Tallulah Falls School
I used to be thirteen like bad luck and missing floors
like death omens, black cats crossing dirt roads by candlelight.
My grandmother sits on the front porch, smaller than I remember
swaybacked like an old dining room chair, spine arched and chest jutting out
her skin stretched thin like Bible paper over her bones, her voice the rasp of cracked earth.
Humble yourself, child, she says through her teeth
how I break my mother’s back with the weight of me.
In the mirror I am too much and too little all at once
a cow wrapped in girl-skin, all round gut and hunched back
all clumsy, quivering calf; stumbling doe-legs stuttering beneath me.
I’m a woman now and I prick myself on the needle-point edge of it;
growing pains like blood between my legs,
like aches between my shoulderblades—
I cut the bad parts from myself like mold from bread and I am half-grown so I bleed.
You know I’ll break my own legs if it’ll spare you the effort
all the real ladies are cripples, where I’m from
slut-bared skin showing in all the gaps,
those wide empty spaces inside where light doesn’t reach.
Outside the peach tree branches are laden with fruit, dripping pregnant with it
blister-hot stretches of country road
take my heart and eat it.
My lord is a god with sharp teeth
who cannot feed his children, and so he eats them whole.
Run ask your sister— how long can she atone the sin of being born?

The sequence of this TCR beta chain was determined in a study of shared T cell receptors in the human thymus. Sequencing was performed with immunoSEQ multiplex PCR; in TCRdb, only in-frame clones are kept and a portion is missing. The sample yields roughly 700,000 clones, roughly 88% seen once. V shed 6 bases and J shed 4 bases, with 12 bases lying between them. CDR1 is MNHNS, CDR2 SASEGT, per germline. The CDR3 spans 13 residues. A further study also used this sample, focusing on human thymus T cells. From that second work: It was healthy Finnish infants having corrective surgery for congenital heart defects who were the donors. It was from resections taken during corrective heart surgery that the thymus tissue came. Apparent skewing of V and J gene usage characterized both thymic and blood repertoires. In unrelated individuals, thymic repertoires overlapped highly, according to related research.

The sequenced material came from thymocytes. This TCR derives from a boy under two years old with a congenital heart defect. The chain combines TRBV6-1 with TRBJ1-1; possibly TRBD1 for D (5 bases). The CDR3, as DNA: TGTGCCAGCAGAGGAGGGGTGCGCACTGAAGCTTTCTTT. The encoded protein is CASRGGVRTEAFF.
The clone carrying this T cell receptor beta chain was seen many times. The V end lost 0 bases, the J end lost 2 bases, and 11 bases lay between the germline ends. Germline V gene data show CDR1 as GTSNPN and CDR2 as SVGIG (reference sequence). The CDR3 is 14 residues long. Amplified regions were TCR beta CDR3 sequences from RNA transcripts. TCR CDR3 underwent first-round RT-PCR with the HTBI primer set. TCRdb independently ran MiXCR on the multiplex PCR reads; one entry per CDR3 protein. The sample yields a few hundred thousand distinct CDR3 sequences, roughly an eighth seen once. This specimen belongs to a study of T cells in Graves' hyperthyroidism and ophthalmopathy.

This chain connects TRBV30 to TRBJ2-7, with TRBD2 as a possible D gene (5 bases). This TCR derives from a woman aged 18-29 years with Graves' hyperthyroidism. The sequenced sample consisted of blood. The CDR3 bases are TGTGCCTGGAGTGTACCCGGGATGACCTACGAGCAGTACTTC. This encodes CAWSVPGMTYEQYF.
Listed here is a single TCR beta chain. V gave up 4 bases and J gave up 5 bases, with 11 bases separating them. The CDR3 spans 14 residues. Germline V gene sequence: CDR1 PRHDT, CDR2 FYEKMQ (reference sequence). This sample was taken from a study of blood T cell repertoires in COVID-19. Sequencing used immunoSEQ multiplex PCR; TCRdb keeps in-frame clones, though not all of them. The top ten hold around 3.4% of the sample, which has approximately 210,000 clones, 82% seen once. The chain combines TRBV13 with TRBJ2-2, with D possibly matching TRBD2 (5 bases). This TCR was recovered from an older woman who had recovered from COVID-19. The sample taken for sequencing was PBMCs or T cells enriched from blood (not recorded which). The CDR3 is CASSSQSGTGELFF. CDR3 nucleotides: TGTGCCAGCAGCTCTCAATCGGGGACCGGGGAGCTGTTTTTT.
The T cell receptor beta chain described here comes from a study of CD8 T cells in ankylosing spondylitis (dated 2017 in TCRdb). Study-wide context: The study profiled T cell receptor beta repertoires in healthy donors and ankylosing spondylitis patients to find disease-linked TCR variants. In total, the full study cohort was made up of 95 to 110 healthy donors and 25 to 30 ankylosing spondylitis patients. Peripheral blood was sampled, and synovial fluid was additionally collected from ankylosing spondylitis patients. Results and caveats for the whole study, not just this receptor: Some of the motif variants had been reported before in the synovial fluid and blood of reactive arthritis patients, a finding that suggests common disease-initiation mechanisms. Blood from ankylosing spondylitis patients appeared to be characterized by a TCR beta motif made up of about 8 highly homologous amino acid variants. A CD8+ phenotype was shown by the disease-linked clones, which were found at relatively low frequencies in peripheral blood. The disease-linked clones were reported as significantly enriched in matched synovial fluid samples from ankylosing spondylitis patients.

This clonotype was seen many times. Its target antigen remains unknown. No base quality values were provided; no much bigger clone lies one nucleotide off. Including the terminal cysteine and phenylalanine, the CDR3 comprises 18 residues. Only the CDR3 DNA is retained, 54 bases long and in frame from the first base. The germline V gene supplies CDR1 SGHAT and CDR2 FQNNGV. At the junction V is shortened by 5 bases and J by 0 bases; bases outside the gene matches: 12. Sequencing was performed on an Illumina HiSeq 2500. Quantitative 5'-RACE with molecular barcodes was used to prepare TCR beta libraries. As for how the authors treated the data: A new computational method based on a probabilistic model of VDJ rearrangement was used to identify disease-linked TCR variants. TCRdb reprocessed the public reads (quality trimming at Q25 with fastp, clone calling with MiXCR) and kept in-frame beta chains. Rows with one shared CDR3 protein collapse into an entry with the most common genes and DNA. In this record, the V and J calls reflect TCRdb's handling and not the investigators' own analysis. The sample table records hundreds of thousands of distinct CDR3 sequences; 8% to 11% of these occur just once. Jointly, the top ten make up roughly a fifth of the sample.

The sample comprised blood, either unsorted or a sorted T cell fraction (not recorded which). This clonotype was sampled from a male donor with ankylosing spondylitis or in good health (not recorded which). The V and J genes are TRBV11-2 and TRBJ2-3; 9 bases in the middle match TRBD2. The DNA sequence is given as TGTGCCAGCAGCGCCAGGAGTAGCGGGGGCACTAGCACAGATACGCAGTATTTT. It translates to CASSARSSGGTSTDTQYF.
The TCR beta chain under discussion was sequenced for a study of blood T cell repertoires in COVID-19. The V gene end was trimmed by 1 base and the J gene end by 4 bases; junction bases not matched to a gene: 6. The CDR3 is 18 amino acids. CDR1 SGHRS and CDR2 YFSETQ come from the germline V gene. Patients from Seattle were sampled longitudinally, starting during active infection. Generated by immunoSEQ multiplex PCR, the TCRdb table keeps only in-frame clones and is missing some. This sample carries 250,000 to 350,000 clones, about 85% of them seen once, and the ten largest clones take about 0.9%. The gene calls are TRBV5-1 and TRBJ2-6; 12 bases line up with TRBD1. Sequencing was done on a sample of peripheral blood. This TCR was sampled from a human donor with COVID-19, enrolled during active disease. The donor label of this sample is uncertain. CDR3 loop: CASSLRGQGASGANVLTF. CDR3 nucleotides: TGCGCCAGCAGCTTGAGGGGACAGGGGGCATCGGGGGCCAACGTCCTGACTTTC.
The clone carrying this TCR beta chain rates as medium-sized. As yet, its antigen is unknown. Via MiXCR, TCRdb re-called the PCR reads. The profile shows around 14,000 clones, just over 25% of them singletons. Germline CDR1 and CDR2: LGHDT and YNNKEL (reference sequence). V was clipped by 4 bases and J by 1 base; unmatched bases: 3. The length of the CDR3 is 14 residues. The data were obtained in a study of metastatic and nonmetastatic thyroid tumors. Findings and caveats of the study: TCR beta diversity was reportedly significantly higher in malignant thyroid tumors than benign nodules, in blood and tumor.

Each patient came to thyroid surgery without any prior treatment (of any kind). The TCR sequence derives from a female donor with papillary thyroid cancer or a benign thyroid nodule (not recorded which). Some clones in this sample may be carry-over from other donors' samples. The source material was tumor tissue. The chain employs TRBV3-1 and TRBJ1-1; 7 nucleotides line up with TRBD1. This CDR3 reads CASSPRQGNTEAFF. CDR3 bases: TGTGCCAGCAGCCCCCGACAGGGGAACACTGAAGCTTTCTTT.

I spill my guts across the kitchen table to
close the circle, complete the ritual.
The old house creaks and settles on its foundations, disquieted,
the amen to a late-night prayer.
It is the third hour and I am crucified, vulgar in my infancy
half-grown songbird with stunted wings tripping over skirts and
I keep my broken heels in the closet; you can’t hold your head too high around here
leaves your neck wide open, sister, begging for a fist around it.
Go on and gild your own cage
you’ll break your own heart and that’s okay;
bless you, child, you don’t know how to live without bleeding.
Some things don’t wash clean like they should:
my sister’s sister with a swollen stomach and soiled clothes.
The low, deliberate hum of cicadas in the distance is
like God’s voice as it rings through me.
The zipper on my skirt is broken,
there’s a bruise on my thigh like a man’s hand.
The sun dips low on the horizon and I am too much like my father.
I dream of somewhere far from here,
where the sun doesn’t burn like hellfire
where the sound of doors creaking as they close is
something I bury, unmarked and unnamed.
A boy my age has his hands on my waist and it doesn’t matter;
I am not of this place though it has born me
if I dream hard enough I don’t exist.
What immediately startled me in this piece was its language—earthy, raw, and bustling with religious undertones. The speaker is candid and controlled, bellowing her struggles with precision and swollen metaphor. The narrative creates such a profound sense of emotional gravity without ever trying to outsmart itself, and what eventually comes through the page is a voice of brutal sincerity and maturity—a poem detailing a loss of innocence with a spirit of straggling adolescence.
Mary Sanders is an aspiring linguist who enjoys writing in her spare time. She attends a small boarding school in Georgia. Her other hobbies include volunteering, painting, and yoga. She is very honored to be published!
ABOUT THE AUTHOR